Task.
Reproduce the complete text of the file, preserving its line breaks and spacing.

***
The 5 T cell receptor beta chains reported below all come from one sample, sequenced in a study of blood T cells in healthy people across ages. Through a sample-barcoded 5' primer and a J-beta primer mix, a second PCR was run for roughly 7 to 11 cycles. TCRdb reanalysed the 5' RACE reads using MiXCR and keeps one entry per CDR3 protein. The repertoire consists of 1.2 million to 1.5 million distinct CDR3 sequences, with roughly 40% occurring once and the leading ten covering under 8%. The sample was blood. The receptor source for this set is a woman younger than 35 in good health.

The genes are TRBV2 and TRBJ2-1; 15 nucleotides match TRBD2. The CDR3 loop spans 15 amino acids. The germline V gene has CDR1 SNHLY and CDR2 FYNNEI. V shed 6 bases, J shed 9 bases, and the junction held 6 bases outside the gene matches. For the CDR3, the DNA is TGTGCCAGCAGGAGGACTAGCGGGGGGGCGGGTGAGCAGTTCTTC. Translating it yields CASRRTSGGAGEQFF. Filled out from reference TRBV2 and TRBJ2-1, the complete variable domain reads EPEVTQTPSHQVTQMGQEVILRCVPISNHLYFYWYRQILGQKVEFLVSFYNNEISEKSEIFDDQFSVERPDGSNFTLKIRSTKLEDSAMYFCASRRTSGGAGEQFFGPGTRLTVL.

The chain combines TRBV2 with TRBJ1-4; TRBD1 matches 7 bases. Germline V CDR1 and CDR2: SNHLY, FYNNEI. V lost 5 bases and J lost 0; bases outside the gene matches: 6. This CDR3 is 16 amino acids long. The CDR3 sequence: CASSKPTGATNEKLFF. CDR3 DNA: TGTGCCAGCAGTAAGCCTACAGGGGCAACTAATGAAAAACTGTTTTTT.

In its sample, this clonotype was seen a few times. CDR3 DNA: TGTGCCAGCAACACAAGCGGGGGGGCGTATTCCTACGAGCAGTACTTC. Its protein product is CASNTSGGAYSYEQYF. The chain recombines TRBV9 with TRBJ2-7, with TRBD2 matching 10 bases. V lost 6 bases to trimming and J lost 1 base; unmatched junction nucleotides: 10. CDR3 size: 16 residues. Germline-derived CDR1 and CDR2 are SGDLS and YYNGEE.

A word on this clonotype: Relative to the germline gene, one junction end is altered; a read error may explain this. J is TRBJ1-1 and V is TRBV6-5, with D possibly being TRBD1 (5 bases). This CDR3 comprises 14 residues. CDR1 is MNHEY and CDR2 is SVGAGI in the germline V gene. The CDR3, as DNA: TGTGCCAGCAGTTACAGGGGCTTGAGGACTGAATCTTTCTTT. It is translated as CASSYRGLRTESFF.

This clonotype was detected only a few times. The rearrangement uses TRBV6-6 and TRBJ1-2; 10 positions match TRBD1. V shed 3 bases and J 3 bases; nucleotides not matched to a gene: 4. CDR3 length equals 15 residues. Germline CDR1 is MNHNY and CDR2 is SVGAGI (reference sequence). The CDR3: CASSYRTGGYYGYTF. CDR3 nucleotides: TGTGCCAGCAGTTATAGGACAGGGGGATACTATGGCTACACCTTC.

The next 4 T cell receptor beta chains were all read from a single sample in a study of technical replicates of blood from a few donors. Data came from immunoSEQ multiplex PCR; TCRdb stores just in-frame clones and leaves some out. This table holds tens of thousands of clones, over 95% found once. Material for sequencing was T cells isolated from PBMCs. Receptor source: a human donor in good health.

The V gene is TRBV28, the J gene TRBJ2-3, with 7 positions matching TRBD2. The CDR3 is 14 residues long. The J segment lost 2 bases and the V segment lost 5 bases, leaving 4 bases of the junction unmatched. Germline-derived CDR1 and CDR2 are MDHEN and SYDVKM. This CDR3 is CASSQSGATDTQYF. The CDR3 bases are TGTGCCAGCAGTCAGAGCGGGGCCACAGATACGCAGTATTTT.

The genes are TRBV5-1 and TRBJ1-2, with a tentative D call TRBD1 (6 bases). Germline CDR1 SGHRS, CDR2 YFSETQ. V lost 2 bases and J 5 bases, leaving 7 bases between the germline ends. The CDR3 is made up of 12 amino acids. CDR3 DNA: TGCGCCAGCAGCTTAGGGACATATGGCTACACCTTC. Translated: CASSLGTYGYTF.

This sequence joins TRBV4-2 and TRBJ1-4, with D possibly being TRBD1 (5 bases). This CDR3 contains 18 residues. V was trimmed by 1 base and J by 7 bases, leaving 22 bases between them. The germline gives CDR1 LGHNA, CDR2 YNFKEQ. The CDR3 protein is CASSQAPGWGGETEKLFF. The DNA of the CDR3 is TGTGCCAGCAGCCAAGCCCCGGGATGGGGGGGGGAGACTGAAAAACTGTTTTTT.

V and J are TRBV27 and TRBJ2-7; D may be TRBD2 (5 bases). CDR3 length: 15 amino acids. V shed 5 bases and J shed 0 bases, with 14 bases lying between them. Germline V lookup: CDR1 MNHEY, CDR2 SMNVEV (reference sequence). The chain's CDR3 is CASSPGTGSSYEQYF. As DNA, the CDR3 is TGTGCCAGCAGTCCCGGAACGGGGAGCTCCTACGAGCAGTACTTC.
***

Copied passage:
The 5 T cell receptor beta chains reported below all come from one sample, sequenced in a study of blood T cells in healthy people across ages. Through a sample-barcoded 5' primer and a J-beta primer mix, a second PCR was run for roughly 7 to 11 cycles. TCRdb reanalysed the 5' RACE reads using MiXCR and keeps one entry per CDR3 protein. The repertoire consists of 1.2 million to 1.5 million distinct CDR3 sequences, with roughly 40% occurring once and the leading ten covering under 8%. The sample was blood. The receptor source for this set is a woman younger than 35 in good health.

The genes are TRBV2 and TRBJ2-1; 15 nucleotides match TRBD2. The CDR3 loop spans 15 amino acids. The germline V gene has CDR1 SNHLY and CDR2 FYNNEI. V shed 6 bases, J shed 9 bases, and the junction held 6 bases outside the gene matches. For the CDR3, the DNA is TGTGCCAGCAGGAGGACTAGCGGGGGGGCGGGTGAGCAGTTCTTC. Translating it yields CASRRTSGGAGEQFF. Filled out from reference TRBV2 and TRBJ2-1, the complete variable domain reads EPEVTQTPSHQVTQMGQEVILRCVPISNHLYFYWYRQILGQKVEFLVSFYNNEISEKSEIFDDQFSVERPDGSNFTLKIRSTKLEDSAMYFCASRRTSGGAGEQFFGPGTRLTVL.

The chain combines TRBV2 with TRBJ1-4; TRBD1 matches 7 bases. Germline V CDR1 and CDR2: SNHLY, FYNNEI. V lost 5 bases and J lost 0; bases outside the gene matches: 6. This CDR3 is 16 amino acids long. The CDR3 sequence: CASSKPTGATNEKLFF. CDR3 DNA: TGTGCCAGCAGTAAGCCTACAGGGGCAACTAATGAAAAACTGTTTTTT.

In its sample, this clonotype was seen a few times. CDR3 DNA: TGTGCCAGCAACACAAGCGGGGGGGCGTATTCCTACGAGCAGTACTTC. Its protein product is CASNTSGGAYSYEQYF. The chain recombines TRBV9 with TRBJ2-7, with TRBD2 matching 10 bases. V lost 6 bases to trimming and J lost 1 base; unmatched junction nucleotides: 10. CDR3 size: 16 residues. Germline-derived CDR1 and CDR2 are SGDLS and YYNGEE.

A word on this clonotype: Relative to the germline gene, one junction end is altered; a read error may explain this. J is TRBJ1-1 and V is TRBV6-5, with D possibly being TRBD1 (5 bases). This CDR3 comprises 14 residues. CDR1 is MNHEY and CDR2 is SVGAGI in the germline V gene. The CDR3, as DNA: TGTGCCAGCAGTTACAGGGGCTTGAGGACTGAATCTTTCTTT. It is translated as CASSYRGLRTESFF.

This clonotype was detected only a few times. The rearrangement uses TRBV6-6 and TRBJ1-2; 10 positions match TRBD1. V shed 3 bases and J 3 bases; nucleotides not matched to a gene: 4. CDR3 length equals 15 residues. Germline CDR1 is MNHNY and CDR2 is SVGAGI (reference sequence). The CDR3: CASSYRTGGYYGYTF. CDR3 nucleotides: TGTGCCAGCAGTTATAGGACAGGGGGATACTATGGCTACACCTTC.

The next 4 T cell receptor beta chains were all read from a single sample in a study of technical replicates of blood from a few donors. Data came from immunoSEQ multiplex PCR; TCRdb stores just in-frame clones and leaves some out. This table holds tens of thousands of clones, over 95% found once. Material for sequencing was T cells isolated from PBMCs. Receptor source: a human donor in good health.

The V gene is TRBV28, the J gene TRBJ2-3, with 7 positions matching TRBD2. The CDR3 is 14 residues long. The J segment lost 2 bases and the V segment lost 5 bases, leaving 4 bases of the junction unmatched. Germline-derived CDR1 and CDR2 are MDHEN and SYDVKM. This CDR3 is CASSQSGATDTQYF. The CDR3 bases are TGTGCCAGCAGTCAGAGCGGGGCCACAGATACGCAGTATTTT.

The genes are TRBV5-1 and TRBJ1-2, with a tentative D call TRBD1 (6 bases). Germline CDR1 SGHRS, CDR2 YFSETQ. V lost 2 bases and J 5 bases, leaving 7 bases between the germline ends. The CDR3 is made up of 12 amino acids. CDR3 DNA: TGCGCCAGCAGCTTAGGGACATATGGCTACACCTTC. Translated: CASSLGTYGYTF.

This sequence joins TRBV4-2 and TRBJ1-4, with D possibly being TRBD1 (5 bases). This CDR3 contains 18 residues. V was trimmed by 1 base and J by 7 bases, leaving 22 bases between them. The germline gives CDR1 LGHNA, CDR2 YNFKEQ. The CDR3 protein is CASSQAPGWGGETEKLFF. The DNA of the CDR3 is TGTGCCAGCAGCCAAGCCCCGGGATGGGGGGGGGAGACTGAAAAACTGTTTTTT.

V and J are TRBV27 and TRBJ2-7; D may be TRBD2 (5 bases). CDR3 length: 15 amino acids. V shed 5 bases and J shed 0 bases, with 14 bases lying between them. Germline V lookup: CDR1 MNHEY, CDR2 SMNVEV (reference sequence). The chain's CDR3 is CASSPGTGSSYEQYF. As DNA, the CDR3 is TGTGCCAGCAGTCCCGGAACGGGGAGCTCCTACGAGCAGTACTTC.